If you scoped out my microcosmos piece in this week's issue of the Source, you only got but a taste of what drinking this wildly interesting beer was actually like. Initially, I was inspired to write a lot more and wanted to truly capture just how romantic it can be to immerse yourself in the tasting of beer-- one of the world's greatest beverages.
So in the interest of full disclosure-- here is the rest of my essay on Rogue's Bacon Maple Ale.
I Like My Beer Like I Like My Doughnuts—and I Can’t Be Any More Specific Than That. Or Can I?
A review of Rogue's Voodoo Doughnut Bacon and Maple Ale
By Ethan Maffey
When I heard that Newport Oregon brewery Rogue Ales had released a beer mash-up that included the legendary bacon-topped maple bar from Portland’s Voodoo Doughnuts, I figured there was a good chance mankind had gone too far this time.
While individually, it’s very hard to put things into your mouth much better than beer, bacon, and maple bars, It was going to take some convincing that these items could be built together into a cohesive beverage worthy of not only drinking, but also worth shelling out 13 bucks for.
Still, when two iconic Oregon establishments are melded together with a never-been-done-before concept, it’s impossible to deny yourself the promise of a rich experience. So I called around town trying to find a store with Rogue Ales bottled pork and doughnut liquid concoction in stock and ended up finding one bottle at The Brew Shop on Third Street. I told the guy on the phone to hold it for me and I rushed down there to pick it up.
Once home, with my bright pink 750ml bottle of beer, I immediately set out to pose it for a quick photo shoot prior to consumption. As is my routine, I grabbed my pint glass from Portland band The Ascetic Junkies—the only glass I use when tasting something special for the first time, and carefully popped the top. As I poured the smoky red ale into the glass, notes of sweet maple quickly wafted into my nostrils and beckoned my tongue to press against the roof of my mouth in anticipation.
A delicate head of foam appeared, producing tiny audible crackles as it dissolved. I was growing thirstier by the minute. Yet I held back my lust and continued snapping suggestive photo after suggestive photo until I had a winning portrait of the beer bottle and three-quarters full glass. Then, as I could stand it no more, I ravaged the beer for a nice and cool medium sized gulp.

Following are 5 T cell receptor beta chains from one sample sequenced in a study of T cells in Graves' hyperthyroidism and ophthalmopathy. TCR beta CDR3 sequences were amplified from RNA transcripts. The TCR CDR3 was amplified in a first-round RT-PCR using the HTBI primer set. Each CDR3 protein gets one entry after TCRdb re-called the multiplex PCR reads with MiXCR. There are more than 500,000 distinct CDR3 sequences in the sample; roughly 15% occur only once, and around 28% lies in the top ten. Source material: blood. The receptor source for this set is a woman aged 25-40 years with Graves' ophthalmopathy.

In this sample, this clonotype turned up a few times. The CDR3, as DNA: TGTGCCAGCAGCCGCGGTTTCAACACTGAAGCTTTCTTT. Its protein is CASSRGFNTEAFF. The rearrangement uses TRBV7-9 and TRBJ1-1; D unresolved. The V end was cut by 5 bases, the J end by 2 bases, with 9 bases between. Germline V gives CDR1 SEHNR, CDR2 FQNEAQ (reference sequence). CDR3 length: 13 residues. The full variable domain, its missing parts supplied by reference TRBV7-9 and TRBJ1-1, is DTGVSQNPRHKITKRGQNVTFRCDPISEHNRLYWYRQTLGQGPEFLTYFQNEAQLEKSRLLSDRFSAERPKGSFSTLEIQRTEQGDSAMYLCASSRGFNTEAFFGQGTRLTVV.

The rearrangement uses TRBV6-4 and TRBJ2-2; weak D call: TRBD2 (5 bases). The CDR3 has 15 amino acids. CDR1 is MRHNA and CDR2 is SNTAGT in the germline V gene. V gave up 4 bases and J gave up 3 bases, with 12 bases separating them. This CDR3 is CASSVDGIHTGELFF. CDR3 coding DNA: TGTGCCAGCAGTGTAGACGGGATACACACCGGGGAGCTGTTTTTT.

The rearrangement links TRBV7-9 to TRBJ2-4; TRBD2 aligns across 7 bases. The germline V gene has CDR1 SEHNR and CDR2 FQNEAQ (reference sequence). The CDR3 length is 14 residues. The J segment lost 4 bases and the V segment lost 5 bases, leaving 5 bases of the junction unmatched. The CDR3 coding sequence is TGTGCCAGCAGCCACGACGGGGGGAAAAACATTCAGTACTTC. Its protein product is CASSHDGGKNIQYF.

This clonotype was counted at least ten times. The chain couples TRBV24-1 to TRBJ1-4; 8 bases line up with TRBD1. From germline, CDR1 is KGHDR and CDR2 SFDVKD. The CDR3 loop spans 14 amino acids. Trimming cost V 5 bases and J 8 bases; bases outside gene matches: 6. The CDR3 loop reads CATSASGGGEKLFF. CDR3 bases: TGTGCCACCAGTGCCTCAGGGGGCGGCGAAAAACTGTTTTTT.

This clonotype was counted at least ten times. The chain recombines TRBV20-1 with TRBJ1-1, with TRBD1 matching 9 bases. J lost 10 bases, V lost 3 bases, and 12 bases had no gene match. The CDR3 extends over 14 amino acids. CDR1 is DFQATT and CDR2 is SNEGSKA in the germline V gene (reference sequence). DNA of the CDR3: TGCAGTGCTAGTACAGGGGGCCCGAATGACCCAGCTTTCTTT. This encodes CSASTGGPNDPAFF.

The maple scent hit me again as I raised the glass toward my face, but dissipated into a hazy backdrop once I dispatched the velvety smoked bacon ale to my taste buds. I let the beer marinate on my tongue for three or four seconds before finally swallowing. Rich, dark bacon initially dominated but the maple returned for a sticky sweet finish.
I half expected my stomach to scold me for sending such a bizarre beverage down to it, but instead, it had the opposite reaction. Every point of sensory input involved with consuming food and drink sent signals back to my brain indicating that what I just drank was in fact—absolutely delicious.
I took another sip and to my surprise the beer was no longer a novelty. I found that I had already settled in to the ale as if it were one I was long familiar with. I held the glass out and gazed at the beer with approving eyes, then with a nod, verbally commended the beer by saying “that’s pretty damn good.”
I knew my girlfriend would be coming home soon and was expecting me to have dinner on the table for us. Earlier in the day a Facebook friend—who already had his own experience with the beer suggested it would go well with pancakes. To me, it sounded like perfect sense so I whipped up a quick brinner of applesauce pancakes, bacon, and scrambled eggs. To my delight, Rogue’s Bacon and Maple Ale paired wonderfully with the meal.
In the wake of my undertaking, I must admit, this ale is definitely not for everyone. Most likely, many people—even diehard fans of eclectic beer, won’t be as impressed as I was with this bacon-y, maple-y mistress. It’s a niche beer, crafted for a sub-set of the ale drinking population—the sub-set whose taste-buds are as insanely genius as the Brewmeisters who thought to mastermind this beverage in the first place.